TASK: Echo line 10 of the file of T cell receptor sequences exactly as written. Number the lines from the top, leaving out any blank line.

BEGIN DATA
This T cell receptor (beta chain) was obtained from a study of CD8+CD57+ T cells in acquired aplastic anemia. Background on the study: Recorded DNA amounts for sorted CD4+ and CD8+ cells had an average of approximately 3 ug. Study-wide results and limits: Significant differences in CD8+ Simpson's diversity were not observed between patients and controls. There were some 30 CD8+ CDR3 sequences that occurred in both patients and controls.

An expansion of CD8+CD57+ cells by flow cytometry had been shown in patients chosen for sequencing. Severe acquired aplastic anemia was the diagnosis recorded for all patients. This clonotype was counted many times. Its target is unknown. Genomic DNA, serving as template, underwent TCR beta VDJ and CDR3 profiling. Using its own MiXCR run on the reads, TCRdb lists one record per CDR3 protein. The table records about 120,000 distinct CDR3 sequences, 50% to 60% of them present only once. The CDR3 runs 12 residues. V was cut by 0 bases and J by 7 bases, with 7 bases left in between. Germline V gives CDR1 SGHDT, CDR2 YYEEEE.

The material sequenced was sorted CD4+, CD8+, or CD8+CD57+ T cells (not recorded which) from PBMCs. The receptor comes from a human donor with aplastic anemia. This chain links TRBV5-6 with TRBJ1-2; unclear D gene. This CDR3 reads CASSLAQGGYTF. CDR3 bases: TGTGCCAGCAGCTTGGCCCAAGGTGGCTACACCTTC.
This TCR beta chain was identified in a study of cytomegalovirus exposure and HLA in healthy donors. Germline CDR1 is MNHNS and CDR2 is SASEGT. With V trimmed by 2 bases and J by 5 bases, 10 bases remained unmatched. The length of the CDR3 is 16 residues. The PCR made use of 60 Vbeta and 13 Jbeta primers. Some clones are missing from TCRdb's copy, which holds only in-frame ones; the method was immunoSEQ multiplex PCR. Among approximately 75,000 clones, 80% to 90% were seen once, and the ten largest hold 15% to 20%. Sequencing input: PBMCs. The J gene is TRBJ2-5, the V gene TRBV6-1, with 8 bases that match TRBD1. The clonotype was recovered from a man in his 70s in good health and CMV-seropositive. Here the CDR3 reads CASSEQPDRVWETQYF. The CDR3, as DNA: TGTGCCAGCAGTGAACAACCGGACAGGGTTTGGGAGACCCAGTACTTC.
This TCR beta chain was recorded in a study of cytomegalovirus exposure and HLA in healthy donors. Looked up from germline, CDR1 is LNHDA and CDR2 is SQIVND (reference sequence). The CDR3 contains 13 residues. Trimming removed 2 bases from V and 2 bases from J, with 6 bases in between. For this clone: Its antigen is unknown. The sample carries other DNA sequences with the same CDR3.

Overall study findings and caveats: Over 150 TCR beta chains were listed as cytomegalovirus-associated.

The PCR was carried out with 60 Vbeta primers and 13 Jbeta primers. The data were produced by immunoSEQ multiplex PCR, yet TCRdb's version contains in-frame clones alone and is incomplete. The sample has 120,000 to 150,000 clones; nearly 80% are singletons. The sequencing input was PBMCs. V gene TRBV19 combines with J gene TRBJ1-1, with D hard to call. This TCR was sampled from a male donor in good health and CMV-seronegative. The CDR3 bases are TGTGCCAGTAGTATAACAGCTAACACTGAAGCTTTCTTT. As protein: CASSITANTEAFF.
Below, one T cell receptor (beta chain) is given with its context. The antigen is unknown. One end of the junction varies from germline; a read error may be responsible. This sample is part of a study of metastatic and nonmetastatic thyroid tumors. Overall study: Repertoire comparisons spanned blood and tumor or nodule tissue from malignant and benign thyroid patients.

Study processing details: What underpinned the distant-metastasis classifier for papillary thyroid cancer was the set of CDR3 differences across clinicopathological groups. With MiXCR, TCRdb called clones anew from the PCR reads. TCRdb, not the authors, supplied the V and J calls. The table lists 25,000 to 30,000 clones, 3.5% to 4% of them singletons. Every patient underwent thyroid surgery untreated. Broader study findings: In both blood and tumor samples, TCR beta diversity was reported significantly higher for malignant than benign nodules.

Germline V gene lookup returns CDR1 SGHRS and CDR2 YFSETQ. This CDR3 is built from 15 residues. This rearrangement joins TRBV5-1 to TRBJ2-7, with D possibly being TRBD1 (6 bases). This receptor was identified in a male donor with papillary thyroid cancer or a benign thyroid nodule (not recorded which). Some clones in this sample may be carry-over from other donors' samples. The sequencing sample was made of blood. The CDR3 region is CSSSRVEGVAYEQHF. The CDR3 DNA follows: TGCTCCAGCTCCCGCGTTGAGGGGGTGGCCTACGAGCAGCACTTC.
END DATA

Germline V gene lookup returns CDR1 SGHRS and CDR2 YFSETQ. This CDR3 is built from 15 residues. This rearrangement joins TRBV5-1 to TRBJ2-7, with D possibly being TRBD1 (6 bases). This receptor was identified in a male donor with papillary thyroid cancer or a benign thyroid nodule (not recorded which). Some clones in this sample may be carry-over from other donors' samples. The sequencing sample was made of blood. The CDR3 region is CSSSRVEGVAYEQHF. The CDR3 DNA follows: TGCTCCAGCTCCCGCGTTGAGGGGGTGGCCTACGAGCAGCACTTC.